To use this homemade planter, hold the plastic bottle with the wick in the planter, at the opposite end of the lower hole, so the wick is about an inch above the bottom of the container. Fill the container about a quarter full with potting soil. Add a small handful of bone meal, and cover it with another inch or so of soil. Next, place your plant, cover the roots, and continue rising the soil level to near the top of the container. (If you’re planting tomatoes, remove the lower leaves. More roots will grow from the stem, and it’ll be a stronger plant.) Then, place the container where you plan to keep it, and water the plant gently until water runs out the bottom hole. Next, fill your plastic watering bottle with water, and lightly screw the cap on. The water in the bottle will take several days to wick into the container. The slow dispense of water will provide a constant source for the plant, and save you many trips with the watering can or hose. Also, you won’t have to worry about nutrients washing out of the soil.
Carl C. Campbell Jr.
Fayetteville, North Carolina
Photo by Eric Samuelson
Do you have an old clothesline hanging around? If so, you can break it down and use it as a tomato trellis, with trellis clips to support your plants.
Living the Good Life
The pandemic gave us time to consider why we live in the country. After retiring and taking a few years’ hiatus from raising chickens, we began again with six day-old chicks from the feed store. Having time on my hands, I used some scrap cedar siding from the deck to rebuild a sign to advertise eggs. Now, Snow Ball and the girls are living the good life at Rancho Summit.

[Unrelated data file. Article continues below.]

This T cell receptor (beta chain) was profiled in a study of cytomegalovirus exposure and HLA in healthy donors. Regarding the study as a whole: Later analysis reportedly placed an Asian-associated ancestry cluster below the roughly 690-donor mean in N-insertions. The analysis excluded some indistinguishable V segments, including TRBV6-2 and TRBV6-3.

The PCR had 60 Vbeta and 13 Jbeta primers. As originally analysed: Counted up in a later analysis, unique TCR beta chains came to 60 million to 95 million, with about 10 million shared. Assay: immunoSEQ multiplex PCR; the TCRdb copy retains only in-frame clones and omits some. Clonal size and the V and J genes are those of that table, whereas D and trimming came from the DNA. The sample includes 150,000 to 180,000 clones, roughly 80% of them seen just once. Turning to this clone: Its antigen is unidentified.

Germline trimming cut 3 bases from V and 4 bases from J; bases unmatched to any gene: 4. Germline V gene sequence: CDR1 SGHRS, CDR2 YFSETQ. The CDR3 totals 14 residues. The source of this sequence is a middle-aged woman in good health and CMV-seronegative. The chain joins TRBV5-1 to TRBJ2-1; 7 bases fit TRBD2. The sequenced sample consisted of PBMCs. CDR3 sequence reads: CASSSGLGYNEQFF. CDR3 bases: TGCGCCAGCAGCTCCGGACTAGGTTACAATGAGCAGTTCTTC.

Photo by Nancy Benn
Boatload of Mushrooms
May and September are the months I prep and harvest shiitake mushrooms. After dealing with old, leaking cattle troughs and plastic wading pools over the past few years, I finally obtained a unique solution for soaking my shiitake mushroom logs. An old canoe filled with water works beautifully, and it’s still attractive tipped over when not in use. Once all my logs have been soaked and are back up on the frame I built from an old dock, I take the water out in buckets to nourish plants in my garden.
Medical Lending Lockers
If you think lockers are just for gym class or school students, think again.
Medical lending “lockers” are locations where medical equipment, both new and used, can be loaned out to folks in need, free of charge. This equipment can allow people to live more independently, and it can help ease some of the financial burden associated with medical costs.
If no lending lockers have been established in your neck of the woods, consider starting one yourself.
Churches, senior centers, libraries, and town hall offices are just a few examples of places to set up a locker. Your local office for aging and disability can be a useful resource for town or state legal issues, and will possibly work with you to establish a lending locker. Seek out lawyers willing to volunteer time to assist in drawing up documents addressing liability, return policies, and damage incurred to equipment. Try advertising the lending locker at medical offices, churches, and senior and disability centers, on social media, and through television.